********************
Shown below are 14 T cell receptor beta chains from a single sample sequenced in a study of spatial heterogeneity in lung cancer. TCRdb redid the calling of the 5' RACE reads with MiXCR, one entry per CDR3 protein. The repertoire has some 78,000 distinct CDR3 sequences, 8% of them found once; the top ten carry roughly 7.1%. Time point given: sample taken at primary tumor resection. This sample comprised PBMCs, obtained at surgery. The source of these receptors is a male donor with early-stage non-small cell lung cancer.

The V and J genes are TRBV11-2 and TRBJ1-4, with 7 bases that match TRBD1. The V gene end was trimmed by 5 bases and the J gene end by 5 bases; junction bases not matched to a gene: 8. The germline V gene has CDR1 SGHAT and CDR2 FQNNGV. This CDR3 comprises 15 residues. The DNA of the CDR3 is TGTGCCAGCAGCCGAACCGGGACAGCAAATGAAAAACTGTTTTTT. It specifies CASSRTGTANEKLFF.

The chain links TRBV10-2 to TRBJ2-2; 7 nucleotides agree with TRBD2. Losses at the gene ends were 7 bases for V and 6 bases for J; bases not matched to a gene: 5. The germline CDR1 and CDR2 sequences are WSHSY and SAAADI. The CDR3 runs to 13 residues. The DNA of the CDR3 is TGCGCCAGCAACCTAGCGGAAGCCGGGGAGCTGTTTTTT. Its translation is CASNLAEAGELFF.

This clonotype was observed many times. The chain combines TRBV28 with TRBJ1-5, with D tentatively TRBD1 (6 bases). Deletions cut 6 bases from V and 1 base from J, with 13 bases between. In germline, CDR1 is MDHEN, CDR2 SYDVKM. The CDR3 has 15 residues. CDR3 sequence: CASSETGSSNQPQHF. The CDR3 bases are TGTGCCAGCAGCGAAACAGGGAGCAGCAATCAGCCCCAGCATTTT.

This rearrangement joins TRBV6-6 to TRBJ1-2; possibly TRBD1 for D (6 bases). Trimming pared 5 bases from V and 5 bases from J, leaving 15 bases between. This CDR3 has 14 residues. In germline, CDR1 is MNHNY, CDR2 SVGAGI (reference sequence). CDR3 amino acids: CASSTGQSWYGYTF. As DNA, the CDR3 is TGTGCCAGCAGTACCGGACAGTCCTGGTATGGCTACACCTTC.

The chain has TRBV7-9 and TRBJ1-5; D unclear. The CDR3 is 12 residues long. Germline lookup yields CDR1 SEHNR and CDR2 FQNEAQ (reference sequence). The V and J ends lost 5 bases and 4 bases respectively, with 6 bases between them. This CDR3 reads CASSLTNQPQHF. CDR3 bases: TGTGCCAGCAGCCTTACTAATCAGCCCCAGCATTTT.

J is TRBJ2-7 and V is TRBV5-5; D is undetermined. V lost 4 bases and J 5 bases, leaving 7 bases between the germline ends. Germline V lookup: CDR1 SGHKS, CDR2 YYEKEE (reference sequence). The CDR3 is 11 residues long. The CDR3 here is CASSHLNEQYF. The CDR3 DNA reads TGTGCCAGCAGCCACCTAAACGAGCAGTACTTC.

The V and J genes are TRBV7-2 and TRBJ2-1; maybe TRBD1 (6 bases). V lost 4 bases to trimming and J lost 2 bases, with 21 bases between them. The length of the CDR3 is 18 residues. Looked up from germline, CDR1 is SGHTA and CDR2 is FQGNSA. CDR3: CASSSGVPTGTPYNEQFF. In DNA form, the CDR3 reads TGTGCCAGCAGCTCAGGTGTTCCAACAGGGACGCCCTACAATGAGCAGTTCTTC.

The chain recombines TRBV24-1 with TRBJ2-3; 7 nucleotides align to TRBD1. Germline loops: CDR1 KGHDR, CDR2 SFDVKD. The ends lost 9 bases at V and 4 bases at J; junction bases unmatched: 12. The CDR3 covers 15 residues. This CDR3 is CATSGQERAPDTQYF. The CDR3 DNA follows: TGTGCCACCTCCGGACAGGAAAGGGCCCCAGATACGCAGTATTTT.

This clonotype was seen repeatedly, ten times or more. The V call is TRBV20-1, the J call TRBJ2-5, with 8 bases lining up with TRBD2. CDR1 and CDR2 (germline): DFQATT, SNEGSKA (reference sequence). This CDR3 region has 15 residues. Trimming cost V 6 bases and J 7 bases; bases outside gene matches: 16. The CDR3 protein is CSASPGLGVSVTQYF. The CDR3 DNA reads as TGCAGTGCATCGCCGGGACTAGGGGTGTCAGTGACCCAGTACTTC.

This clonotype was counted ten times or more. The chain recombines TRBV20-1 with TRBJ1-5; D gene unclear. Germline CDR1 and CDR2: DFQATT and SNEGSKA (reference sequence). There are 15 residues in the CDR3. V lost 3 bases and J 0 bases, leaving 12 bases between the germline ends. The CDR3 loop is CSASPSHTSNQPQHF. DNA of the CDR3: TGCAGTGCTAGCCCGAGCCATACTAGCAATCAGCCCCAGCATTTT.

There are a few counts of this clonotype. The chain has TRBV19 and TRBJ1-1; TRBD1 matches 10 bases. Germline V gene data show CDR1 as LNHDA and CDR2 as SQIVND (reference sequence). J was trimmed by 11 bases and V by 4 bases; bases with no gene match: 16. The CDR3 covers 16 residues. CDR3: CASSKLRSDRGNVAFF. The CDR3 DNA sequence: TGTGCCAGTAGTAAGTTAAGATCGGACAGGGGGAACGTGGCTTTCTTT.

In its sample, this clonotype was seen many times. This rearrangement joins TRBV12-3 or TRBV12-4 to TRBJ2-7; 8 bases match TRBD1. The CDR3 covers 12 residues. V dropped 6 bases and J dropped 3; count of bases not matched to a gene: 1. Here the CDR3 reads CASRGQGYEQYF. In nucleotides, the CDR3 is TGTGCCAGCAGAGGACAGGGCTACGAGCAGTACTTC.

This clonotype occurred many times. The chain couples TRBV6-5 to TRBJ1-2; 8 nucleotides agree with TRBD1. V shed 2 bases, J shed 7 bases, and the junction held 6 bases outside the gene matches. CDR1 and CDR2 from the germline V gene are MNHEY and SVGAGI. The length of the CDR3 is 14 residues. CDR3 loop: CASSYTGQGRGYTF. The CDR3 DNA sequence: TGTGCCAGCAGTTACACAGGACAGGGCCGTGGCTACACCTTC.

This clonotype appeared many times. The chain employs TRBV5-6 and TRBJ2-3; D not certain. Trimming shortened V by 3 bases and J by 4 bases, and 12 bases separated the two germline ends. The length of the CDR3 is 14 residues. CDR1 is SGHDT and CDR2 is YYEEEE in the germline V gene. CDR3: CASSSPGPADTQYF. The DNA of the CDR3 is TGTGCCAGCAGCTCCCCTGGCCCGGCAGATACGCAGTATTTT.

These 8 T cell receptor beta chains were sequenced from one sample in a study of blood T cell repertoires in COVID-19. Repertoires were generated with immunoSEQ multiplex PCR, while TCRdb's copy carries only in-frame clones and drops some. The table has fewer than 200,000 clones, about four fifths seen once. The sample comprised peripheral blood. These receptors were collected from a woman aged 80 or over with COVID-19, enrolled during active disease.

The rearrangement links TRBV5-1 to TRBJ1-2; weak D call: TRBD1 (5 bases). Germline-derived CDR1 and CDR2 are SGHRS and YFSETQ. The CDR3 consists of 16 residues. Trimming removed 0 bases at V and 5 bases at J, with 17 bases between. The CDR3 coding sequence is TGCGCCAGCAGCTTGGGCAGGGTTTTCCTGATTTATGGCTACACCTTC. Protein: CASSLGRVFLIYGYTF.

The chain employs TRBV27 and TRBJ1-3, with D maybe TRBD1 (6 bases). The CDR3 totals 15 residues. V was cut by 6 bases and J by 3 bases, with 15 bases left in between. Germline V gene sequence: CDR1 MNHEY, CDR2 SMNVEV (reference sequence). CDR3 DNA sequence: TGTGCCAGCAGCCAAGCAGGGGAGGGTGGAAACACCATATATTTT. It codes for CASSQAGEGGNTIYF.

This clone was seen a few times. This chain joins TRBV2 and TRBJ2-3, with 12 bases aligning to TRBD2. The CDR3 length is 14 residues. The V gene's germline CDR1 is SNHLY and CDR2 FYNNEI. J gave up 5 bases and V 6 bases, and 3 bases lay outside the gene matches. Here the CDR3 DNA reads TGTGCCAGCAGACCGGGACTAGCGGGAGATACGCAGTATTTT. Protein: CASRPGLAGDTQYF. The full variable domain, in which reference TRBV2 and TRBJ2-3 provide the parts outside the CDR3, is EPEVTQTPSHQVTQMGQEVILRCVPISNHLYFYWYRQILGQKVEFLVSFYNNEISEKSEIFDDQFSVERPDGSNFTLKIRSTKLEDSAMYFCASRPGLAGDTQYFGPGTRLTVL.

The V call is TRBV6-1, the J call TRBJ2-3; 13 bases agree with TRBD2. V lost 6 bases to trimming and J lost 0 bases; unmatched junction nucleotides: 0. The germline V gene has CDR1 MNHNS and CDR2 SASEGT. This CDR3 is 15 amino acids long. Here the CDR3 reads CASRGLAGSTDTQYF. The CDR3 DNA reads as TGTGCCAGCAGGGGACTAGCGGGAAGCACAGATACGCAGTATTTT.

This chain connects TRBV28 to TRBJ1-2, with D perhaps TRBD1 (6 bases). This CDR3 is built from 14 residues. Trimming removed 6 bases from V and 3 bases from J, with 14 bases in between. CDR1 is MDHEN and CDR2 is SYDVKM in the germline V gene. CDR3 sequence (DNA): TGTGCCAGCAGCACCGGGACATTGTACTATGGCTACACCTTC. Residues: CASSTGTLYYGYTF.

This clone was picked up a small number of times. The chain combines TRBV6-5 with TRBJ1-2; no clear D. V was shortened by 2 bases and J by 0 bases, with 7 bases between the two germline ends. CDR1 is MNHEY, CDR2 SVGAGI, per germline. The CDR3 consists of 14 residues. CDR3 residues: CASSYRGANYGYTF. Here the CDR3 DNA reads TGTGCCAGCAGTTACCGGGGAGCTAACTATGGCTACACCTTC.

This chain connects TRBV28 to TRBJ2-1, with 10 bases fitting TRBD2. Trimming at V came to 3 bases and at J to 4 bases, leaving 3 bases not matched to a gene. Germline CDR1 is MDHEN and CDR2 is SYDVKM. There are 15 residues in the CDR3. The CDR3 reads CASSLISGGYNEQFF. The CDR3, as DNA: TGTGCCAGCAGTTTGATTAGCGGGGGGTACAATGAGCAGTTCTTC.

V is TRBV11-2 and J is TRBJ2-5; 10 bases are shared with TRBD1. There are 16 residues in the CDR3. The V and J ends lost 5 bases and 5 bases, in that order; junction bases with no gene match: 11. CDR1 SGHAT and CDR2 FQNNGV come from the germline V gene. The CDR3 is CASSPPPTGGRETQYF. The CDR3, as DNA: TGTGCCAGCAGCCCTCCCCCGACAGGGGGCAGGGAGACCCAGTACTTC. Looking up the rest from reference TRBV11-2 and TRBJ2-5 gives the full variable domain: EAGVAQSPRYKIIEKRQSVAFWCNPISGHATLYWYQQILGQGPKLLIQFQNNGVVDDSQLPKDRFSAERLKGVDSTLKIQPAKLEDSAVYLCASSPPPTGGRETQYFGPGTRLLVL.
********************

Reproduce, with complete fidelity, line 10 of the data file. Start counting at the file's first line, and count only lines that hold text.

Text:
This clonotype was seen repeatedly, ten times or more. The V call is TRBV20-1, the J call TRBJ2-5, with 8 bases lining up with TRBD2. CDR1 and CDR2 (germline): DFQATT, SNEGSKA (reference sequence). This CDR3 region has 15 residues. Trimming cost V 6 bases and J 7 bases; bases outside gene matches: 16. The CDR3 protein is CSASPGLGVSVTQYF. The CDR3 DNA reads as TGCAGTGCATCGCCGGGACTAGGGGTGTCAGTGACCCAGTACTTC.